On March 12, 2020, Davidson College students, faculty, and staff learned that we were depopulating campus and pivoting to online instruction. Doing our part to minimize the spread of coronavirus meant sacrificing being together. Walking home from my office that afternoon, I ran into a student who commented that she mourned the loss of the intellectual culture we nurture here. Without minimizing the grief and trauma of this time, I wondered if we also could use it as an opportunity to learn and maintain connection with one another. As a historian, I always am asking how the past and present inform one another, and as I interpreted information about COVID-19 through my knowledge of disease in American history, I realized how useful such historical reference points can be in enabling critical, informed, and empowered thinking in times of crisis and information saturation. With the support of colleagues and staff, we quickly organized the Social Distancing Lecture Series. Each Wednesday from April 28 through May 6, 2020, a scholar shared their research about human experiences of sickness and recovery in the past in order to help us put our experiences of this pandemic in context. Many of those talks are archived below.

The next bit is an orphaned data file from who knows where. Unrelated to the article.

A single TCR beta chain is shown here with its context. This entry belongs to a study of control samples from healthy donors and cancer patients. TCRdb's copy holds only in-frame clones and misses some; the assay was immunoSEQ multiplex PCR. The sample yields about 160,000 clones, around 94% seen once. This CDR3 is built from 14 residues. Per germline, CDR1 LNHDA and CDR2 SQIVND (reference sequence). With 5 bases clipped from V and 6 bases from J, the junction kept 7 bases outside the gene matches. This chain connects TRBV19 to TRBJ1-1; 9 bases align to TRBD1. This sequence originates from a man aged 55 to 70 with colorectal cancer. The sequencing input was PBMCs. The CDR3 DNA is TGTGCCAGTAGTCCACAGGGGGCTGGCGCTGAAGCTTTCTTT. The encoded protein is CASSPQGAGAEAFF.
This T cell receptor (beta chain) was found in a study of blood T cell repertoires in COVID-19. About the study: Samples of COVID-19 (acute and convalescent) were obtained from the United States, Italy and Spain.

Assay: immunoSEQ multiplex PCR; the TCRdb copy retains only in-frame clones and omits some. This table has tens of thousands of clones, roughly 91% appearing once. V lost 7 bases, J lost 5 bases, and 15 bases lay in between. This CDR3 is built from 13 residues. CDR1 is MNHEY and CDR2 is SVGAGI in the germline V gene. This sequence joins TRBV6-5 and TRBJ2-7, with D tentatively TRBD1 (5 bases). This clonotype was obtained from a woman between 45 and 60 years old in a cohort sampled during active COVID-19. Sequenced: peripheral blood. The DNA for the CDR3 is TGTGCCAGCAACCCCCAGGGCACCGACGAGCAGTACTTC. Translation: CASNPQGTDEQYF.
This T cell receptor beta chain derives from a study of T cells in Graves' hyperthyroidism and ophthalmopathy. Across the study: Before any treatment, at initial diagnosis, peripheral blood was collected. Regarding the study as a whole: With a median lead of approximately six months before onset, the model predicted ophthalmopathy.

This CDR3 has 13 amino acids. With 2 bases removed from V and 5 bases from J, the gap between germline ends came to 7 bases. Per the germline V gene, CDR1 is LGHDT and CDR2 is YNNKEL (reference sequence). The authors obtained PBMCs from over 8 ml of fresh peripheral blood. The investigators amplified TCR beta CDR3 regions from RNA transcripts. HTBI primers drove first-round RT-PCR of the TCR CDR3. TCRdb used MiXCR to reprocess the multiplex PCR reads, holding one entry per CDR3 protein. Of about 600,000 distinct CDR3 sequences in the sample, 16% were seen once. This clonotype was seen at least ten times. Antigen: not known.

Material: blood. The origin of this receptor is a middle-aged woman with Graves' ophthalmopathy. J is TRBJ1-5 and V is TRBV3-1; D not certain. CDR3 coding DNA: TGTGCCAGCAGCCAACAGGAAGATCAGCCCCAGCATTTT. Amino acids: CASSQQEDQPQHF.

Thanks to those who made this series possible: my colleagues in the Department of History and especially chair Mike Guasco for funding it, Devyn Spence Benson, Ebony Stubbs, Amy Elkins, Daniel Lynds, Adelle Patten, Winnie Newton, and everyone at College Communications. Last, I would like to thank those who participated as viewers. Even though we are scattered in homes around the world, we remain a learning community.
Rose Stremlau, Ph.D.
Wayne Soon’s “Global Health Lessons From East Asia: Revisiting the 2003 SARS Pandemic”
Jennifer Lambe’s “Disease, Politics, and Power: The View from Cuba”
Mikaëla Adams on “Influenza in Indian Country”
Christina Snyder’s “The Rise and Fall and Rise of Civilizations”
Sunny Yudkoff’s “Yiddish Literature In the Time of Pandemic”